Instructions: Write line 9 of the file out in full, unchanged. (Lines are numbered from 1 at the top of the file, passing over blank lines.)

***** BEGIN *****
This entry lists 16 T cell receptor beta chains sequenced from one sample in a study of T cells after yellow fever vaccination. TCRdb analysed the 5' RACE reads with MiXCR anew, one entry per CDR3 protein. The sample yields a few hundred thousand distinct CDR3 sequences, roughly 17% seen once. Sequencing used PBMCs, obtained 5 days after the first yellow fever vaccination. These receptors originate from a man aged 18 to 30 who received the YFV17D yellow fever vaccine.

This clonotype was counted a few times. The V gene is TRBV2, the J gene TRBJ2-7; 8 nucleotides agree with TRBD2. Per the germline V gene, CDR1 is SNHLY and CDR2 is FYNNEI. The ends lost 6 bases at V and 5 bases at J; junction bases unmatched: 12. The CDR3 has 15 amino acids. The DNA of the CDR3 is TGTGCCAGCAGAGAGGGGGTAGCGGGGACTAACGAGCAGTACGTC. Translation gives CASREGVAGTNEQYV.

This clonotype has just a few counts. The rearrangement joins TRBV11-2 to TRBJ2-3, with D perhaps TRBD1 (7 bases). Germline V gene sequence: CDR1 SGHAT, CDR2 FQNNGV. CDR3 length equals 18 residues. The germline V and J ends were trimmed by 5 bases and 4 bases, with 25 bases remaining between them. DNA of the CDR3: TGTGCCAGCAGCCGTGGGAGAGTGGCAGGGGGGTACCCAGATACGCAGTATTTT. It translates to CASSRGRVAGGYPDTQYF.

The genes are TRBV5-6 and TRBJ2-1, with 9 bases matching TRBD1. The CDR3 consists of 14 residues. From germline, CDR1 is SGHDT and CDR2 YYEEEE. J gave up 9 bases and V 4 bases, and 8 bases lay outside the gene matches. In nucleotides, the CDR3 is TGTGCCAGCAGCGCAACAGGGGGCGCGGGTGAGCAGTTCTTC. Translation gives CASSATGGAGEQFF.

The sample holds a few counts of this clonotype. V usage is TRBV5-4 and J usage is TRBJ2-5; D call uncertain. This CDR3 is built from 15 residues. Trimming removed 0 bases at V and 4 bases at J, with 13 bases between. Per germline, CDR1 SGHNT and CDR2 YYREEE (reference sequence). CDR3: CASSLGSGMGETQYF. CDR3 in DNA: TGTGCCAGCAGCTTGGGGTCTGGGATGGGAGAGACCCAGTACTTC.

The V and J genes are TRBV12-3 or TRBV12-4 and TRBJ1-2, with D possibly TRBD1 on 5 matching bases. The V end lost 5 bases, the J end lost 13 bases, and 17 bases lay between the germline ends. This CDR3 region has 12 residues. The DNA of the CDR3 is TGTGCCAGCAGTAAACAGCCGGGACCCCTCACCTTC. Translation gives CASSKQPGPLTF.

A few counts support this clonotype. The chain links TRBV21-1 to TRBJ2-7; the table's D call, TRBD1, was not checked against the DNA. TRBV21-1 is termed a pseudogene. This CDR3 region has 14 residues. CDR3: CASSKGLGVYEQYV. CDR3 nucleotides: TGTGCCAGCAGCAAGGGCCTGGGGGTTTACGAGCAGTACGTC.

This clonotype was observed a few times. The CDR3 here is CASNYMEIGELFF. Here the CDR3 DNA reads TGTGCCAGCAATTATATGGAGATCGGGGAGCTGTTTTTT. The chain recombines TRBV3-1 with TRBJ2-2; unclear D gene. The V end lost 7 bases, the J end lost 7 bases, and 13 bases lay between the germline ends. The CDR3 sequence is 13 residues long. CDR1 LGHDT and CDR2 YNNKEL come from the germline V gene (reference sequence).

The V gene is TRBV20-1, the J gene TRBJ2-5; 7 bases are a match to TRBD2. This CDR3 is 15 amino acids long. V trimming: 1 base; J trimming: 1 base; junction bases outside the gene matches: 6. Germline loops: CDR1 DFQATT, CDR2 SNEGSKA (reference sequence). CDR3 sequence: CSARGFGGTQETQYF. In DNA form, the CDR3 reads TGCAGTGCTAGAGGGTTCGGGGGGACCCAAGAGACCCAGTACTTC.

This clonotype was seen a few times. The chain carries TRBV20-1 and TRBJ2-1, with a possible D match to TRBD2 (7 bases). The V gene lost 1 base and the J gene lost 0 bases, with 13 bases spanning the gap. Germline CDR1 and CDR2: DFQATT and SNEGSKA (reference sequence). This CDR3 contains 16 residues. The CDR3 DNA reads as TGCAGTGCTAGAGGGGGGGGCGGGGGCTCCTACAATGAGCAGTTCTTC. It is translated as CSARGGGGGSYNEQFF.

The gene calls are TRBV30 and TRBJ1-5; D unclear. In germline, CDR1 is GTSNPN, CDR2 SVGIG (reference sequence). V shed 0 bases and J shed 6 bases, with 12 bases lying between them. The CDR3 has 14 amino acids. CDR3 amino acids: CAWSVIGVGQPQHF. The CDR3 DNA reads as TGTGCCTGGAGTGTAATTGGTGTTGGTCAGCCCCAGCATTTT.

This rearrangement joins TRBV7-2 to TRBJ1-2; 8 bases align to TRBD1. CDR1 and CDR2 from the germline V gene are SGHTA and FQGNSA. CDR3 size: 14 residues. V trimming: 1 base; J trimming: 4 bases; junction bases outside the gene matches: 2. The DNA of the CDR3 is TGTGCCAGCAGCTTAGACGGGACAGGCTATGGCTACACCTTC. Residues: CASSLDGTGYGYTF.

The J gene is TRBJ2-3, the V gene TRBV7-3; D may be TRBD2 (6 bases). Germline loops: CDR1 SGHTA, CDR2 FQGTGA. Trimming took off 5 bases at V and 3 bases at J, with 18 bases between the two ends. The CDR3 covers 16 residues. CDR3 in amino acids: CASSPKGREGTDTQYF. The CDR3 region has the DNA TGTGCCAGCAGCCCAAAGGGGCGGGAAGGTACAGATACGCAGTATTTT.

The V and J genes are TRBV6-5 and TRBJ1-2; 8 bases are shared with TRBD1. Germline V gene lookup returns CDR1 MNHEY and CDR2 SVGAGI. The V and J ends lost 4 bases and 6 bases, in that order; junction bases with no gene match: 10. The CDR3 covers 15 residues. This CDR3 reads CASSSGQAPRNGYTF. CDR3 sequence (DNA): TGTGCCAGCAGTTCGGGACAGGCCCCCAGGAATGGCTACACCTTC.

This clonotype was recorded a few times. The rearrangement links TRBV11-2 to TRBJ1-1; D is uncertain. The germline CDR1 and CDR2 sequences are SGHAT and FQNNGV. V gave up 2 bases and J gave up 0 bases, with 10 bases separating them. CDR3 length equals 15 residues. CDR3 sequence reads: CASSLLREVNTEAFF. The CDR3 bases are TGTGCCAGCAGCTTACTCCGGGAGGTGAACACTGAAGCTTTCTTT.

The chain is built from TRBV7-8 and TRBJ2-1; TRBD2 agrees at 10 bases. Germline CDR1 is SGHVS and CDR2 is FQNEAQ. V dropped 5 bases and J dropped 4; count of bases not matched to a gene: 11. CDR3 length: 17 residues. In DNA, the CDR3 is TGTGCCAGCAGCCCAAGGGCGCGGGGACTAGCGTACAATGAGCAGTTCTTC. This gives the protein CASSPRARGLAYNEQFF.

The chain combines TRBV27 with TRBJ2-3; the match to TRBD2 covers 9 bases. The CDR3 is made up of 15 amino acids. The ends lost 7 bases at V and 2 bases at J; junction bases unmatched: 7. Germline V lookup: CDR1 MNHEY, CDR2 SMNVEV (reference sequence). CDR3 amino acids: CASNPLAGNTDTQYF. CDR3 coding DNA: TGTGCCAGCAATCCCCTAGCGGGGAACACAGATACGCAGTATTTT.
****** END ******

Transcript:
The V gene is TRBV20-1, the J gene TRBJ2-5; 7 bases are a match to TRBD2. This CDR3 is 15 amino acids long. V trimming: 1 base; J trimming: 1 base; junction bases outside the gene matches: 6. Germline loops: CDR1 DFQATT, CDR2 SNEGSKA (reference sequence). CDR3 sequence: CSARGFGGTQETQYF. In DNA form, the CDR3 reads TGCAGTGCTAGAGGGTTCGGGGGGACCCAAGAGACCCAGTACTTC.